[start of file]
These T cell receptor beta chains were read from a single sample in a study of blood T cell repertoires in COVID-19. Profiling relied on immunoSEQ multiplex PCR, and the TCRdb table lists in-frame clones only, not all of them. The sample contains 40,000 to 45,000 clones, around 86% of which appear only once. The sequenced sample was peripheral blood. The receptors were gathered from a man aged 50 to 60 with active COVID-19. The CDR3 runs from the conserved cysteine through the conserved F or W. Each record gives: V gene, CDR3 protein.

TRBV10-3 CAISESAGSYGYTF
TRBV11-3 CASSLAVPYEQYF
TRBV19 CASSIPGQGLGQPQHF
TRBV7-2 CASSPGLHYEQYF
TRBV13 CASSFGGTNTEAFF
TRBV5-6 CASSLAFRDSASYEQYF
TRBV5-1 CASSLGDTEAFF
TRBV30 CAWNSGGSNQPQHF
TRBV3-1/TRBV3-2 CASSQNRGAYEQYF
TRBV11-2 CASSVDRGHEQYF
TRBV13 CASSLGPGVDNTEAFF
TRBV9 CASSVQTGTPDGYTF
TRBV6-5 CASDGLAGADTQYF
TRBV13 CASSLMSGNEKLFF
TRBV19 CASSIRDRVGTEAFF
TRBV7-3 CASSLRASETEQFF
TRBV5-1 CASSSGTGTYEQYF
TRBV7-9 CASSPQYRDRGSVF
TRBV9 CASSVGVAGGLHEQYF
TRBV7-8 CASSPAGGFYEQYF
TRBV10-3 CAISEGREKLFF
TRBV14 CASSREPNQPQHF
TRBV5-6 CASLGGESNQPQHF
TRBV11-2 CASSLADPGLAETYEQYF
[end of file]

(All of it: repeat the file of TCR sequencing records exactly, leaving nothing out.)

These T cell receptor beta chains were read from a single sample in a study of blood T cell repertoires in COVID-19. Profiling relied on immunoSEQ multiplex PCR, and the TCRdb table lists in-frame clones only, not all of them. The sample contains 40,000 to 45,000 clones, around 86% of which appear only once. The sequenced sample was peripheral blood. The receptors were gathered from a man aged 50 to 60 with active COVID-19. The CDR3 runs from the conserved cysteine through the conserved F or W. Each record gives: V gene, CDR3 protein.

TRBV10-3 CAISESAGSYGYTF
TRBV11-3 CASSLAVPYEQYF
TRBV19 CASSIPGQGLGQPQHF
TRBV7-2 CASSPGLHYEQYF
TRBV13 CASSFGGTNTEAFF
TRBV5-6 CASSLAFRDSASYEQYF
TRBV5-1 CASSLGDTEAFF
TRBV30 CAWNSGGSNQPQHF
TRBV3-1/TRBV3-2 CASSQNRGAYEQYF
TRBV11-2 CASSVDRGHEQYF
TRBV13 CASSLGPGVDNTEAFF
TRBV9 CASSVQTGTPDGYTF
TRBV6-5 CASDGLAGADTQYF
TRBV13 CASSLMSGNEKLFF
TRBV19 CASSIRDRVGTEAFF
TRBV7-3 CASSLRASETEQFF
TRBV5-1 CASSSGTGTYEQYF
TRBV7-9 CASSPQYRDRGSVF
TRBV9 CASSVGVAGGLHEQYF
TRBV7-8 CASSPAGGFYEQYF
TRBV10-3 CAISEGREKLFF
TRBV14 CASSREPNQPQHF
TRBV5-6 CASLGGESNQPQHF
TRBV11-2 CASSLADPGLAETYEQYF